A diary of my birding activity covering highlights and photos from my birding adventures. Mainly Norfolk (UK), occasionally beyond. I might mention the odd thing that isn't avian, but for moth and other insect news check out my mothing diary.

Wednesday, 18 May 2016

Stork and Shrike

A Peregrine was the first noteworthy bird I saw at Burnham Overy on Monday 9th.  Among the lingering Brent Geese on the saltmarsh was the overwintering Black Brant x Dark-bellied Brent Goose hybrid.

Black Brant x Dark-bellied Brent Goose hybrid, Burnham Overy, 9th May

I've known for a long time how these things morph their appearance according to the light and the angle to the observer but the effect was really dramatic today as the bird showed in sunshine and at close range.  Some times it looked really black-and-white, very confusable with a pure Black Brant.  In fact if Black Brants can show that much dark in the flank patch (which I believe they can) you'd be hard-pushed to tell it from a pure bird at those times.

Black Brant x Dark-bellied Brent Goose hybrid, Burnham Overy, 9th May

At other times it hardly looked any different from the surrounding Dark-bellied Brent Geese... no wonder I don't pick it up every time I come here if it looks like this!

Black Brant x Dark-bellied Brent Goose hybrid, Burnham Overy, 9th May (it's the right hand bird in the lower pic)

At least one Pink-footed Goose remains and a Barnacle Goose was on the freshmarsh.  There were 2 Common Sandpipers in the channel and a Whimbrel, while a distant summer plumage Knot was among 55 Grey Plovers.  A little more unexpected was a flock of 5 Greenshanks flying east over the sea.  At least 3 Cuckoos were seen or heard and a Hobby.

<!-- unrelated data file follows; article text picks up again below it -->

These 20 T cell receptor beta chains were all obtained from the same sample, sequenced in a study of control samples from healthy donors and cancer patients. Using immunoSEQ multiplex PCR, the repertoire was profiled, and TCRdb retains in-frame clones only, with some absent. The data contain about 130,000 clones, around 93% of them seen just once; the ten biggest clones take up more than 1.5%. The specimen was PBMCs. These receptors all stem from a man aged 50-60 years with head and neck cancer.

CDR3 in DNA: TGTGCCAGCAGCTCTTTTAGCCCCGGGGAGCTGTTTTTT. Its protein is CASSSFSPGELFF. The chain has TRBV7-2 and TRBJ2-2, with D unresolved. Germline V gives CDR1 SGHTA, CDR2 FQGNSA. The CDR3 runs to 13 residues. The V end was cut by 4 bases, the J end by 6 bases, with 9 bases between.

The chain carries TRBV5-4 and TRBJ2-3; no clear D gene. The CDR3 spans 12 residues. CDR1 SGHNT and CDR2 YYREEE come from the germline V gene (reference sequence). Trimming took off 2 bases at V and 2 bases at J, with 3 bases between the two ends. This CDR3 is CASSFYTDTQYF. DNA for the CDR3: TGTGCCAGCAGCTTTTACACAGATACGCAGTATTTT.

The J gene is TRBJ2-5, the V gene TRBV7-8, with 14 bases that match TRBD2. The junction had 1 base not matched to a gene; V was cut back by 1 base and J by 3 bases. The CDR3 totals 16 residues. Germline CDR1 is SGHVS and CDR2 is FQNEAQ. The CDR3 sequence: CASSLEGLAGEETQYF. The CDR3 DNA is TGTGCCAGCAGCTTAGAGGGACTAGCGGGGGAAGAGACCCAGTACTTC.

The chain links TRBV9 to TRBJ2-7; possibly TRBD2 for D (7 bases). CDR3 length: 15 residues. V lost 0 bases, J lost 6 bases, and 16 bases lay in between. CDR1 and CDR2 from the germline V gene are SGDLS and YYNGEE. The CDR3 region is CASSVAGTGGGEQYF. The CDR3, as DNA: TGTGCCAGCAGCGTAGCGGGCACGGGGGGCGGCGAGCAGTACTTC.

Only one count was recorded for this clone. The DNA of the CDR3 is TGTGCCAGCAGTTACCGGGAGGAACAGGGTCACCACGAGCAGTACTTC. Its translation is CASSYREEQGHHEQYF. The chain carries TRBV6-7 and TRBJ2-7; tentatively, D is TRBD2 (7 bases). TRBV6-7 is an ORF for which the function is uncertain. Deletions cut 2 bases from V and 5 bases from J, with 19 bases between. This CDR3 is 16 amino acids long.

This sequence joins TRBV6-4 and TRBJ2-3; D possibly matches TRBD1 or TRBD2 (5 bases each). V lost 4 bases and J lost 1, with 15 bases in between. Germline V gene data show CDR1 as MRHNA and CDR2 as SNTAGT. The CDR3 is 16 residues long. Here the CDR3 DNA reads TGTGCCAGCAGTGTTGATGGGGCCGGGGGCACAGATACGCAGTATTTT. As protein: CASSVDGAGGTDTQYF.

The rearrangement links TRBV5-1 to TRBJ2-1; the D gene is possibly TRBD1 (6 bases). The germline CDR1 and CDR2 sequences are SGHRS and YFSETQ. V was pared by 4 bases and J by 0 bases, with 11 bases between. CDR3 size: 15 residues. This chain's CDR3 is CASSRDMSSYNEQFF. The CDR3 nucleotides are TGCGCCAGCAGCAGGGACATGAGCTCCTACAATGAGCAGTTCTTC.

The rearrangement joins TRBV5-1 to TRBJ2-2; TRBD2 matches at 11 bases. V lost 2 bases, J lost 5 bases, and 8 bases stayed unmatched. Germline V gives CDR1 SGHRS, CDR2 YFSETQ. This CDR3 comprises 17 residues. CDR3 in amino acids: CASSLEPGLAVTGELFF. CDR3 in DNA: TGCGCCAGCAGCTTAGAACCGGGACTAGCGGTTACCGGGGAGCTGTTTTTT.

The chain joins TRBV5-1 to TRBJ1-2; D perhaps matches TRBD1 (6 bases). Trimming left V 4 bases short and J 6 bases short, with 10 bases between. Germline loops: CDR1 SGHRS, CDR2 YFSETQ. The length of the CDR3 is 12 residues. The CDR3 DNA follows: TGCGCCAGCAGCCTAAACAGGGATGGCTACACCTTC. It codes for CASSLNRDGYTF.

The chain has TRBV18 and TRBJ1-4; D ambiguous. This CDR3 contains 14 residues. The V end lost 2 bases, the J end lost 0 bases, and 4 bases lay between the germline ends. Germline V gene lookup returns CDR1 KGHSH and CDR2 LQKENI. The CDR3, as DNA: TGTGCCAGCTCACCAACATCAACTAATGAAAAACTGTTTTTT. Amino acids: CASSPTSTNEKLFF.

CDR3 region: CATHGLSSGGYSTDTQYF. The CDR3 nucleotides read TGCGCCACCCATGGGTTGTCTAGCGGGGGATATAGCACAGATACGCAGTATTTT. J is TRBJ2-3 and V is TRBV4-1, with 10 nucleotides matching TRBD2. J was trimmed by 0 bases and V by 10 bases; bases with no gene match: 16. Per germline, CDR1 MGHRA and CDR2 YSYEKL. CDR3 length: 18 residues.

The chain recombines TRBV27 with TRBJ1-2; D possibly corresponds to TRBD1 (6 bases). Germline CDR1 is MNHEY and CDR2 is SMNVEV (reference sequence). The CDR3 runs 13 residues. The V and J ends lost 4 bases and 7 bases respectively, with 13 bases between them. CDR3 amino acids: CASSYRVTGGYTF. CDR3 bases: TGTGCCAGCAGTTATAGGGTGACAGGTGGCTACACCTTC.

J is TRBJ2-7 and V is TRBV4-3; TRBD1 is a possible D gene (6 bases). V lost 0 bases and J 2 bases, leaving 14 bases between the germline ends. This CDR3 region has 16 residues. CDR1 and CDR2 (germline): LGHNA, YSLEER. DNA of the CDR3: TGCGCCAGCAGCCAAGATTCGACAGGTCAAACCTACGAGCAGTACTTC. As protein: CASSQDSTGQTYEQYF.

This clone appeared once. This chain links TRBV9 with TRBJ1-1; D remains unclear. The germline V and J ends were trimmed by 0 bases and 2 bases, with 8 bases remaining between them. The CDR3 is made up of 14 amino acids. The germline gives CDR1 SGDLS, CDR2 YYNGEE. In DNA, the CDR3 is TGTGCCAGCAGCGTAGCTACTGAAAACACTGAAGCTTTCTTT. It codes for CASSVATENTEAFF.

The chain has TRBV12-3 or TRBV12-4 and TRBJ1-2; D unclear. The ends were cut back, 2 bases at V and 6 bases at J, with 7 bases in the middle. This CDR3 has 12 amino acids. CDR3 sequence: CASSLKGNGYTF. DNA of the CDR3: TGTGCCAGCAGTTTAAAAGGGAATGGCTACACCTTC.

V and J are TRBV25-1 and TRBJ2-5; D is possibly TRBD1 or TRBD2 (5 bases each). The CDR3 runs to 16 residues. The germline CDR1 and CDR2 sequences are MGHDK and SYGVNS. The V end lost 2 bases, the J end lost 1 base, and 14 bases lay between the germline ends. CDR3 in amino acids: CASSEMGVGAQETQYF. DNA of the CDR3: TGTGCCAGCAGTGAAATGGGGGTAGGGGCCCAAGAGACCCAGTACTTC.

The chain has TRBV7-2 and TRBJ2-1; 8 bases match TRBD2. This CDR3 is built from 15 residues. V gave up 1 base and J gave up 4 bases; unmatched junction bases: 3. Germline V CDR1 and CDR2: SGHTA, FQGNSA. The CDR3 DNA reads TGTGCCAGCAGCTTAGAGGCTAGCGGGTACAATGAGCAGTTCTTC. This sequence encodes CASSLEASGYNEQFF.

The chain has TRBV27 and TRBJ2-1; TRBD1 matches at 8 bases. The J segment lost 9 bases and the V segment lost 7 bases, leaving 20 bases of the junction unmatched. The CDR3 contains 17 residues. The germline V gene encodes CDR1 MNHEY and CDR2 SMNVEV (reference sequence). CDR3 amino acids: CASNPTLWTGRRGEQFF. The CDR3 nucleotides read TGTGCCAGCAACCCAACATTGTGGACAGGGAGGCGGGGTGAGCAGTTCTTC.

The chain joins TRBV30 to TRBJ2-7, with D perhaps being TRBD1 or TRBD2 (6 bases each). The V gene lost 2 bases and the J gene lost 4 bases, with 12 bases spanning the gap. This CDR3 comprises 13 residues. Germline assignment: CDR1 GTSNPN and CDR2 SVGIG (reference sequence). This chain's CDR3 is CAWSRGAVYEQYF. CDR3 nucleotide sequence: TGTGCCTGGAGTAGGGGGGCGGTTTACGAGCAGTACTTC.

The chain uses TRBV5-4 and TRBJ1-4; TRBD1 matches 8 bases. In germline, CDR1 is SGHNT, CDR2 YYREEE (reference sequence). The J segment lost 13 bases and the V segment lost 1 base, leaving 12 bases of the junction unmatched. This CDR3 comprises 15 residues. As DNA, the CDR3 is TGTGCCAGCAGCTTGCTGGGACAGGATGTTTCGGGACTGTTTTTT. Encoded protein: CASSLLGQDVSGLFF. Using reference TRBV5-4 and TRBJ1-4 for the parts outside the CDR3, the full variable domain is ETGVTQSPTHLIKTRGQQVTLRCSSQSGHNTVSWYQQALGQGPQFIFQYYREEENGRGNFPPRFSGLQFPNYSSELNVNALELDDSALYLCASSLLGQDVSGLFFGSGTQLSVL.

Not many birds were moving through: 2 Yellow Wagtails and just the odd hirundine.  Not many grounded migrants around either though I did see the Ring Ouzel east of the boardwalk.  I also found another Whinchat and a single Tree Pipit in the dunes.  I could only find 3 Wheatears but 2 Lesser Whitethroats at Gun Hill were new in and posed nicely for photos.

Lesser Whitethroat, Burnham Overy, 9th May

Meadow Pipit, Burnham Overy, 9th May

Heading back to the car along the sea wall I saw my second Red Kite of the morning.  I also noticed a lot of birds get up from the heronry at Holkham in the distance.  I think I saw 4 Spoonbills among them but before I could give them a proper look my attention was diverted by a massive bird soaring above them, presumably responsible for the unrest.  It was being mobbed by a Grey Heron and the heron looked minute against it!  Sadly this was no eagle or vulture though, it was a White Stork.

There have been a number of reports of White Stork around the county recently, probably all involving escaped birds.  Unbeknown to me at the time this one has apparently been photographed in the Wells area recently and proved to be the polish-ringed bird, but it was way too distant for me to pick out any such details - I could only just see through the haze that it was a Stork!  It continued circling for ages, eventually coming marginally closer over the wood between the freshmarsh and the coast road, before finally disappearing behind that wood.

White Stork, Holkham (viewed from Burnham Overy), 9th May